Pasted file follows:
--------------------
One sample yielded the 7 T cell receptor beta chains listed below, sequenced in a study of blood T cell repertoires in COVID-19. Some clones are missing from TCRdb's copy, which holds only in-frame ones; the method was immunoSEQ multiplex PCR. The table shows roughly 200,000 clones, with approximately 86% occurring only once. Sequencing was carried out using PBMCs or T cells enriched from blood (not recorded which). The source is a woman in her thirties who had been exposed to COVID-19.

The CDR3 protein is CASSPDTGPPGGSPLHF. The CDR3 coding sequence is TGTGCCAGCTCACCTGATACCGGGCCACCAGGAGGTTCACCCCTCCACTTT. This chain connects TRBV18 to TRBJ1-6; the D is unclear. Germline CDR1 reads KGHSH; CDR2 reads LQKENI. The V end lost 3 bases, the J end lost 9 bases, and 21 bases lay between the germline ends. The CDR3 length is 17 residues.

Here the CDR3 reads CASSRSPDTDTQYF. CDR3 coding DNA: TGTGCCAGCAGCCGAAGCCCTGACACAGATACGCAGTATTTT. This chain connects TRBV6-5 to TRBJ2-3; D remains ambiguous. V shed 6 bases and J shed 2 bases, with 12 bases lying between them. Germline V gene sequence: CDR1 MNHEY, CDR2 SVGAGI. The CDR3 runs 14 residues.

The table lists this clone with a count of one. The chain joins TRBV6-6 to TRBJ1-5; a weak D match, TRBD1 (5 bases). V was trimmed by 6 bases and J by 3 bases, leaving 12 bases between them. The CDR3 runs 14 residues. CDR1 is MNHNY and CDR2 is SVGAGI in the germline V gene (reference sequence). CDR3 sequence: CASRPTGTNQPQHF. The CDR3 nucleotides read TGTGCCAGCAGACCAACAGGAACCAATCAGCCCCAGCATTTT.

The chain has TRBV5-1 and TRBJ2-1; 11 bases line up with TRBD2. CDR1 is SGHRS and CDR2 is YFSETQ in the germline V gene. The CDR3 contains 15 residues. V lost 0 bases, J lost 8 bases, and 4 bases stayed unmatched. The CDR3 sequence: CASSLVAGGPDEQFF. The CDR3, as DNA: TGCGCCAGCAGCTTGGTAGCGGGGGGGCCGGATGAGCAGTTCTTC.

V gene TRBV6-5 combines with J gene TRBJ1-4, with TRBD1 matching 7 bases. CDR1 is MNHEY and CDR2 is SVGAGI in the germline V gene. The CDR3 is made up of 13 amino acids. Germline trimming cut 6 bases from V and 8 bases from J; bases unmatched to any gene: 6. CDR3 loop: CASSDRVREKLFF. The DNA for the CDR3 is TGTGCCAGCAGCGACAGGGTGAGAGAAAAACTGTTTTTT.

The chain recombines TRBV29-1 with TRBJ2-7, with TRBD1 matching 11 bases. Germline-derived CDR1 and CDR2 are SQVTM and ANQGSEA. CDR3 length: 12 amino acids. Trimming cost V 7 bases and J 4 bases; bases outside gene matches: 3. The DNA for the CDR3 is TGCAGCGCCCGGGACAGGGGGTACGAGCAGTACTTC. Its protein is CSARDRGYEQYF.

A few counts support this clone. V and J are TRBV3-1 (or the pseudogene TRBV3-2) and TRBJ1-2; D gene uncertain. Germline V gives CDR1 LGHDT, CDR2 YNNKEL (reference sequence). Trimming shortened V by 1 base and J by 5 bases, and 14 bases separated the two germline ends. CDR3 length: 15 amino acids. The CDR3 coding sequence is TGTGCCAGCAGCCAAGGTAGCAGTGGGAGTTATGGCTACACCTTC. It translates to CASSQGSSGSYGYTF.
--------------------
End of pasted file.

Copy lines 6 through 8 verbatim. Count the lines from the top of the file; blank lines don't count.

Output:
V gene TRBV6-5 combines with J gene TRBJ1-4, with TRBD1 matching 7 bases. CDR1 is MNHEY and CDR2 is SVGAGI in the germline V gene. The CDR3 is made up of 13 amino acids. Germline trimming cut 6 bases from V and 8 bases from J; bases unmatched to any gene: 6. CDR3 loop: CASSDRVREKLFF. The DNA for the CDR3 is TGTGCCAGCAGCGACAGGGTGAGAGAAAAACTGTTTTTT.

The chain recombines TRBV29-1 with TRBJ2-7, with TRBD1 matching 11 bases. Germline-derived CDR1 and CDR2 are SQVTM and ANQGSEA. CDR3 length: 12 amino acids. Trimming cost V 7 bases and J 4 bases; bases outside gene matches: 3. The DNA for the CDR3 is TGCAGCGCCCGGGACAGGGGGTACGAGCAGTACTTC. Its protein is CSARDRGYEQYF.

A few counts support this clone. V and J are TRBV3-1 (or the pseudogene TRBV3-2) and TRBJ1-2; D gene uncertain. Germline V gives CDR1 LGHDT, CDR2 YNNKEL (reference sequence). Trimming shortened V by 1 base and J by 5 bases, and 14 bases separated the two germline ends. CDR3 length: 15 amino acids. The CDR3 coding sequence is TGTGCCAGCAGCCAAGGTAGCAGTGGGAGTTATGGCTACACCTTC. It translates to CASSQGSSGSYGYTF.